It isn't just Gibson that is potentially in trouble. Everybody with a guitar who wants to take it across borders or even state lines, i.e.: every touring band, best be ready for the phrase, "Papers, please." From the WSJ item:

It isn't just Gibson that is sweating. Musicians who play vintage guitars and other instruments made of environmentally protected materials are worried the authorities may be coming for them next.

If you are the lucky owner of a 1920s Martin guitar, it may well be made, in part, of Brazilian rosewood. Cross an international border with an instrument made of that now-restricted wood, and you better have correct and complete documentation proving the age of the instrument. Otherwise, you could lose it to a zealous customs agent—not to mention face fines and prosecution.

John Thomas, a law professor at Quinnipiac University and a blues and ragtime guitarist, says "there's a lot of anxiety, and it's well justified." Once upon a time, he would have taken one of his vintage guitars on his travels. Now, "I don't go out of the country with a wooden guitar."

I'd love to hear from my musician friends on this, as most I know are at least somewhat environmentalist in their thinking. Is this good policy? Is it overzealous law enforcement? Is it the latter because it hits home?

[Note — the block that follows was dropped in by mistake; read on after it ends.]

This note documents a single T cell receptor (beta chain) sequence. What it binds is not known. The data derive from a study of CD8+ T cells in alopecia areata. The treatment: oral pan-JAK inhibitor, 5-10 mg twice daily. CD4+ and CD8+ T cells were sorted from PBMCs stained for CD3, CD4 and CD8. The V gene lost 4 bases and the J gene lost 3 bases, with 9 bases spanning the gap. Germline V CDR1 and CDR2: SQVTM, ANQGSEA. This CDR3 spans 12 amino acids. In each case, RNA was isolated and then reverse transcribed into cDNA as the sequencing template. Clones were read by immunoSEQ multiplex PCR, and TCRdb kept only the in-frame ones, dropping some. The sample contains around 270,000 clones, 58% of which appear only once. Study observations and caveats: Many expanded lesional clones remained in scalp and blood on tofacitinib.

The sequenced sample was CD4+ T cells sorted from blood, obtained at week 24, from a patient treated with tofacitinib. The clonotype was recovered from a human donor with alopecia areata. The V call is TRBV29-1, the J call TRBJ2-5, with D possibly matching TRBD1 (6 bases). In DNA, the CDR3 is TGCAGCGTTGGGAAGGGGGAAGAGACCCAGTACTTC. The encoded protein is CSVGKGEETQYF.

Here's a link to the statement from Gibson's CEO, with a press conference clip on the page.

I tend to think of protection of living species that suffer from commercial harvesting in terms of jersey cows and rhinos, although in this case, let's say black walnut and ebony. Black walnut is legally farmed and harvested, and there is no shortage of the trees. People plant and protect them. Ebony suffers the classic 'Tragedy Of The Commons' in that harvesting is banned, so nobody farms them, and poachers run the risk and cut down the trees. It's really stupid policy. Let farmers be encouraged with financial incentives to plant these trees endlessly. They will nurture and protect the species, just as sure as the jersey cow and the black walnut tree is numerous.